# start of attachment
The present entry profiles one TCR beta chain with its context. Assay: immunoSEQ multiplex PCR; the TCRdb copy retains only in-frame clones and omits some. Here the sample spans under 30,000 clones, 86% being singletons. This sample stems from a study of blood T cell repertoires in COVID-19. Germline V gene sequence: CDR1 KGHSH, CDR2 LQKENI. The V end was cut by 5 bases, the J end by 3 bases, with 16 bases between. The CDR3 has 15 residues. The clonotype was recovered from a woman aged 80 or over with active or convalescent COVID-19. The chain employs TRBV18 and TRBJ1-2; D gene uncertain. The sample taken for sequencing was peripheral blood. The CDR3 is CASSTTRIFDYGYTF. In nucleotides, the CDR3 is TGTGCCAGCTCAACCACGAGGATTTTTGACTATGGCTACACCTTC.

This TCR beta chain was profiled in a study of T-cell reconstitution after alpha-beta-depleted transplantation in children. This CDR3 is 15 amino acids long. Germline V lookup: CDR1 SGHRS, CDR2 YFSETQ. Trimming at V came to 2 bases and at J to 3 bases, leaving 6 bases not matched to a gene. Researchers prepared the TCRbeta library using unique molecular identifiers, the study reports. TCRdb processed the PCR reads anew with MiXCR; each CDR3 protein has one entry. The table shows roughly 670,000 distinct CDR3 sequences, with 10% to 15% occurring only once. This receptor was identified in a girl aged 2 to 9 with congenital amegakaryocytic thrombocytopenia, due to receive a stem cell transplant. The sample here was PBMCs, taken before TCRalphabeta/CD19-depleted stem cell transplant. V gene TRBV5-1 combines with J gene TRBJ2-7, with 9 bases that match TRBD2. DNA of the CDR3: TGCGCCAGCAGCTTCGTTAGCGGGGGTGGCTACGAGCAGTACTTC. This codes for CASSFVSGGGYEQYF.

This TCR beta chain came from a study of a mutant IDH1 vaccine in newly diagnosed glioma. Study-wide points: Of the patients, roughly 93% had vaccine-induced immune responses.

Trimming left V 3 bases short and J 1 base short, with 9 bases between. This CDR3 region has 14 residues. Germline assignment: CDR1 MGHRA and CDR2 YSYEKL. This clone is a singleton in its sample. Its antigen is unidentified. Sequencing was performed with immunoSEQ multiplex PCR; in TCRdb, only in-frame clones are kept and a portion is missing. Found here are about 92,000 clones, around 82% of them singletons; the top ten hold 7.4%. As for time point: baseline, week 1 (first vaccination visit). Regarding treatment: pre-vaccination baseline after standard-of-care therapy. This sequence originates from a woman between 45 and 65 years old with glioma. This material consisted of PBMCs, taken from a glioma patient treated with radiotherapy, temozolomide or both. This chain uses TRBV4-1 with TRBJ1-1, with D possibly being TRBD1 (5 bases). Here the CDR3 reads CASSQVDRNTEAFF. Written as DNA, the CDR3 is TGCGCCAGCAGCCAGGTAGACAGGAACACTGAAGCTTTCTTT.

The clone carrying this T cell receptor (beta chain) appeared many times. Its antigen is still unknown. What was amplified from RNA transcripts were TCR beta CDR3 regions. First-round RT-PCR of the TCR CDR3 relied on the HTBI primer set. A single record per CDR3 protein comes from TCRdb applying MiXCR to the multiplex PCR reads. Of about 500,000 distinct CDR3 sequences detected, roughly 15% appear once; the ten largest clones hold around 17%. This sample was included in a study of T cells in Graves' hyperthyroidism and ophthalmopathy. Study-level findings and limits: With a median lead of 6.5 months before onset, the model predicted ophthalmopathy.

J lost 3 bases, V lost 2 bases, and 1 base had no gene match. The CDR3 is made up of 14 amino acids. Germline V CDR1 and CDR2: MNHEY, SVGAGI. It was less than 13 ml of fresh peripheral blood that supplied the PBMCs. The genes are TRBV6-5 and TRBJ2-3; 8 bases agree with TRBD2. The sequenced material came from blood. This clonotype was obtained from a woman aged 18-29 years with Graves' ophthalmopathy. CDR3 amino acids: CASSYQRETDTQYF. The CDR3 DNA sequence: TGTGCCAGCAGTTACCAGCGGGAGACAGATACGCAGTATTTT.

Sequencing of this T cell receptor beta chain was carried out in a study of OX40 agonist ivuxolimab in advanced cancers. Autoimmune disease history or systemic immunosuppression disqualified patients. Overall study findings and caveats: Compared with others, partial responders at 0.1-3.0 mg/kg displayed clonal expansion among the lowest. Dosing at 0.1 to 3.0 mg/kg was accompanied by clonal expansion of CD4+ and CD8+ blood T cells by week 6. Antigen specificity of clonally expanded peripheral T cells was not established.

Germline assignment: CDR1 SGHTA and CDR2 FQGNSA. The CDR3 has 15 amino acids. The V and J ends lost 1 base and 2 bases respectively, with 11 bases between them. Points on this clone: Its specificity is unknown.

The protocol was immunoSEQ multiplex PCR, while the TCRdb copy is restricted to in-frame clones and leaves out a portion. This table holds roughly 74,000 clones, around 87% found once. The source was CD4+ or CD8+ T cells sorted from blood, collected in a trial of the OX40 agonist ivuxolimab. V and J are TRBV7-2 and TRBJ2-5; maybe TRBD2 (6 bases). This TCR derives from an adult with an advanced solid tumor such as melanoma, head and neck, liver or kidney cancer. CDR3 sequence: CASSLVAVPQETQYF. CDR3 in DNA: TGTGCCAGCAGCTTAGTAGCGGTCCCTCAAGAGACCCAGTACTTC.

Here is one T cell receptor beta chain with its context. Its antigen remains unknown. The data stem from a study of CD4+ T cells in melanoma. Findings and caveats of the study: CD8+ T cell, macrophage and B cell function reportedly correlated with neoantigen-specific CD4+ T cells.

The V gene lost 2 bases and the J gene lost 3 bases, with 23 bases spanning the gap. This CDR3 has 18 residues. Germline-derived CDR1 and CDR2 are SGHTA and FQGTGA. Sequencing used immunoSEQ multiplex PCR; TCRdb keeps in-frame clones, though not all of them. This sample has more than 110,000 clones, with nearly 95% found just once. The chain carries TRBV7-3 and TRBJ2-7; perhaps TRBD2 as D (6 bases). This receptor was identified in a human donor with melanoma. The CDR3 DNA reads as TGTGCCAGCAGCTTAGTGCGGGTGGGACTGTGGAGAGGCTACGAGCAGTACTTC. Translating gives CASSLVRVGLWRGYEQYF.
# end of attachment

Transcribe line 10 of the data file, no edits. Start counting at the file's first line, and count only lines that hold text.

Here is one T cell receptor beta chain with its context. Its antigen remains unknown. The data stem from a study of CD4+ T cells in melanoma. Findings and caveats of the study: CD8+ T cell, macrophage and B cell function reportedly correlated with neoantigen-specific CD4+ T cells.